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Cultural Ecosystem Services as Part of Scenic Resource Management?Author(s): Richard C. Smardon
Source: In: Gobster, Paul H.; Smardon, Richard C., eds. 2018. Visual resource stewardship conference proceedings: landscape and seascape management in a time of change. Gen. Tech. Rep. NRS-P-183. Newtown Square, PA: U.S. Department of Agriculture, Forest Service, Northern Research Station: 57-72.
Publication Series: Paper (invited, offered, keynote)
Station: Northern Research Station
PDF: Download Publication (520.0 KB)
DescriptionSmardon (1983) and Gobster et al. (2007) proposed development of a theory of ecological aesthetics whereby individuals could learn to value landscapes such as wooded wetlands for their intrinsic ecological value versus more surface artistic and culturally ingrained aesthetic values (Smardon 1983). The Millennium Ecosystem Assessment Project (2005) proposed the valuation of ecosystem services, defined as regulatory, provisional, ecosystem support and cultural services provided for us by nature, free of charge. The challenge here is: How can we use cultural ecosystem services derived from scenic landscapes and seascapes for scenic resource management and assessment? This paper reviews the work done to date on assessing ecosystem cultural services related to water-based scenic landscape resources and then applies it to an Upstate New York lake landscape.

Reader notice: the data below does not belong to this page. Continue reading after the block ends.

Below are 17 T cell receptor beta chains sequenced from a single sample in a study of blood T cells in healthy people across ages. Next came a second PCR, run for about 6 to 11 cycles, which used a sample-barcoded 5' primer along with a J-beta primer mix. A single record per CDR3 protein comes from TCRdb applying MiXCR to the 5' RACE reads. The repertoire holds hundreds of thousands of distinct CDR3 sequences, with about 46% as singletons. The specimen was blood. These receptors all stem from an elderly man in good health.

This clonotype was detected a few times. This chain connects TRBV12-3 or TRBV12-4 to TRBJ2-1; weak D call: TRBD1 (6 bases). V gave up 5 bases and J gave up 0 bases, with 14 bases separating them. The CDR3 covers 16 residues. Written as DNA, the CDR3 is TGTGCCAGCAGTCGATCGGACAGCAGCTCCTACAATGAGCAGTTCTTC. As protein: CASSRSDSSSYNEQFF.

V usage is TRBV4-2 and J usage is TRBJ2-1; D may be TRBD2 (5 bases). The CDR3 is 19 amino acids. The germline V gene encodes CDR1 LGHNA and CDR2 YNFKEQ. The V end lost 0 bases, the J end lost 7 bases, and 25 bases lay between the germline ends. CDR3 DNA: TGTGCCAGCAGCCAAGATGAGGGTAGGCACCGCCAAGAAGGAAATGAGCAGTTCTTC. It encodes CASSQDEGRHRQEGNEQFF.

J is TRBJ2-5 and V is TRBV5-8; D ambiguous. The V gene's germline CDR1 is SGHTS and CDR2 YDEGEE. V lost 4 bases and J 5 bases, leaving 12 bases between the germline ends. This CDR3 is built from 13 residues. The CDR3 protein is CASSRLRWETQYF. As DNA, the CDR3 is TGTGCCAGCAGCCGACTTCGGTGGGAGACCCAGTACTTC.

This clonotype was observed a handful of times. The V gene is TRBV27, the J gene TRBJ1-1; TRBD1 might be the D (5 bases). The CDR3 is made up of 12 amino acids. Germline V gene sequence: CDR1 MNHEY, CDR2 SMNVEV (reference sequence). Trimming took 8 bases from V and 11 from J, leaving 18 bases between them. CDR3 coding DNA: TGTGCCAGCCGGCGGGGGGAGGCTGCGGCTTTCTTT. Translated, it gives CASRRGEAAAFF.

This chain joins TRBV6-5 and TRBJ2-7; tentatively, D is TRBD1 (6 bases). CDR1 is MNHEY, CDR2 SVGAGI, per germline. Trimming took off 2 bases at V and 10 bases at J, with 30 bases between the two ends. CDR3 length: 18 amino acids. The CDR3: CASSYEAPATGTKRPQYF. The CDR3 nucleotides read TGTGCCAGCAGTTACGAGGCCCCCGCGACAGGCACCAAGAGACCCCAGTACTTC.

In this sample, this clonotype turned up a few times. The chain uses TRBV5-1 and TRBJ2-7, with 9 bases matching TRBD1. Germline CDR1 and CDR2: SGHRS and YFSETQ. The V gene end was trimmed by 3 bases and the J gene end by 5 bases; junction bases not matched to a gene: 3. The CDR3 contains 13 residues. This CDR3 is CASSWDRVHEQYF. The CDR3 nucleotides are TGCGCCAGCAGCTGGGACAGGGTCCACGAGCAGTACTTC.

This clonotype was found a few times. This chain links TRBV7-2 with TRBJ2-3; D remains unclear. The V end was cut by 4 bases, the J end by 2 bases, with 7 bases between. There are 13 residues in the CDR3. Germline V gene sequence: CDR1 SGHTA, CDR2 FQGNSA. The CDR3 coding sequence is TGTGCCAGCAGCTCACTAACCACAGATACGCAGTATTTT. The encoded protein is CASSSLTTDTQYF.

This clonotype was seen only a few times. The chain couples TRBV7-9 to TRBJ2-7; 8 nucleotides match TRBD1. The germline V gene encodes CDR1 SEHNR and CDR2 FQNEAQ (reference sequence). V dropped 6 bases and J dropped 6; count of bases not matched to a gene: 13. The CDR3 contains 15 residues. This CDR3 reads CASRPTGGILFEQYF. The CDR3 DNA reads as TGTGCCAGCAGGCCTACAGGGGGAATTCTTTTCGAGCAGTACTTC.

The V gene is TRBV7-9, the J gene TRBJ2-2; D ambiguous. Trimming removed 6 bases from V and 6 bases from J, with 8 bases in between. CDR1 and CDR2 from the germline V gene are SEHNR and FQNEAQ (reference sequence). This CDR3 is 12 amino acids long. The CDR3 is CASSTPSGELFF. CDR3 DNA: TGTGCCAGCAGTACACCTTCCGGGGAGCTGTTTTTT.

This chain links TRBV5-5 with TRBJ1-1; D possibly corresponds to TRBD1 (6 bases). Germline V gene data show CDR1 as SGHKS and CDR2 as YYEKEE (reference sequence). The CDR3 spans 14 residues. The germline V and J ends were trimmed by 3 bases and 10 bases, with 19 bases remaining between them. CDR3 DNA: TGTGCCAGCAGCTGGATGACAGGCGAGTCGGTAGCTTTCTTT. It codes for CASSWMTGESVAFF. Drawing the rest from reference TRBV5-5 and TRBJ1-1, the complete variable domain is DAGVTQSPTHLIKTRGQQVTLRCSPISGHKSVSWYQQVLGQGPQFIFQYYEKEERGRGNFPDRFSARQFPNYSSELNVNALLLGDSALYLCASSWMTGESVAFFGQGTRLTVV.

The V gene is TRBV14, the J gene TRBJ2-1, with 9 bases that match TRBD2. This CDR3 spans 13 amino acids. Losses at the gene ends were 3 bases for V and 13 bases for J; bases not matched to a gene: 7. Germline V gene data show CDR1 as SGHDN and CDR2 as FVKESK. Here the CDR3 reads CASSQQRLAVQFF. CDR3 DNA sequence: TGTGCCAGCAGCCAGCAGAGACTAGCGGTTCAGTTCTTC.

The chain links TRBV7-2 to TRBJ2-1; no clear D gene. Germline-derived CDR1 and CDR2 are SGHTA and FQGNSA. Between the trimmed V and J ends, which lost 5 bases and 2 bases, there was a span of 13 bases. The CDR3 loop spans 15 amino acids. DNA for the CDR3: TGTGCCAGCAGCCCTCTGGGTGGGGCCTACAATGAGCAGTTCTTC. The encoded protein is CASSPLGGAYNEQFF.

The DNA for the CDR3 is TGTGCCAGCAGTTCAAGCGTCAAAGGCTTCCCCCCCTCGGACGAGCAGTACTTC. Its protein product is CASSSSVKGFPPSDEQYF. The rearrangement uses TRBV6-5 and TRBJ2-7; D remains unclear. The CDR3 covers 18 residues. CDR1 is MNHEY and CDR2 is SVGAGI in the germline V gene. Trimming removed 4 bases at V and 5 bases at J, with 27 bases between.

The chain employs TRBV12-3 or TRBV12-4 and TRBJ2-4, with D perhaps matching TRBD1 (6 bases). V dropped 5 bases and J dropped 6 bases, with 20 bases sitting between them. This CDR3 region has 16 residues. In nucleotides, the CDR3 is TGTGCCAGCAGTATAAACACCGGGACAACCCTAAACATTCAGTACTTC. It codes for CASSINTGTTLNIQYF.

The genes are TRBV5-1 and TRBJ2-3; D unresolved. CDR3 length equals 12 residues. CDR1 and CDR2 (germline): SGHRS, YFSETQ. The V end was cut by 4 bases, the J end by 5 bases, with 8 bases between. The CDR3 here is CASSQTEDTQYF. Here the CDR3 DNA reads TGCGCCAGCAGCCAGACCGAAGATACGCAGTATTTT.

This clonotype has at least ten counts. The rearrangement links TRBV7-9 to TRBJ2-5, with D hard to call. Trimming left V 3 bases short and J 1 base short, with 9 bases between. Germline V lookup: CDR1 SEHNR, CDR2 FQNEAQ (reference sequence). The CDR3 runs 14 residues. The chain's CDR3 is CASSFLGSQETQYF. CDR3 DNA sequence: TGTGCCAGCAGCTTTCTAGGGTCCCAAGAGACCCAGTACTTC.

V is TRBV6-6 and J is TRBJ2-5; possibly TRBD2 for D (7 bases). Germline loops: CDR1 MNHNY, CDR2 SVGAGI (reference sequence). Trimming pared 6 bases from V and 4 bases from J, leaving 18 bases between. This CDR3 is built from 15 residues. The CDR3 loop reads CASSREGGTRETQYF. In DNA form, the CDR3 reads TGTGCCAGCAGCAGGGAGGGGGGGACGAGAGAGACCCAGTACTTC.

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CitationSmardon, Richard C. 2018. Cultural Ecosystem Services as Part of Scenic Resource Management? In: Gobster, Paul H.; Smardon, Richard C., eds. 2018. Visual resource stewardship conference proceedings: landscape and seascape management in a time of change. Gen. Tech. Rep. NRS-P-183. Newtown Square, PA: U.S. Department of Agriculture, Forest Service, Northern Research Station: 57-72.
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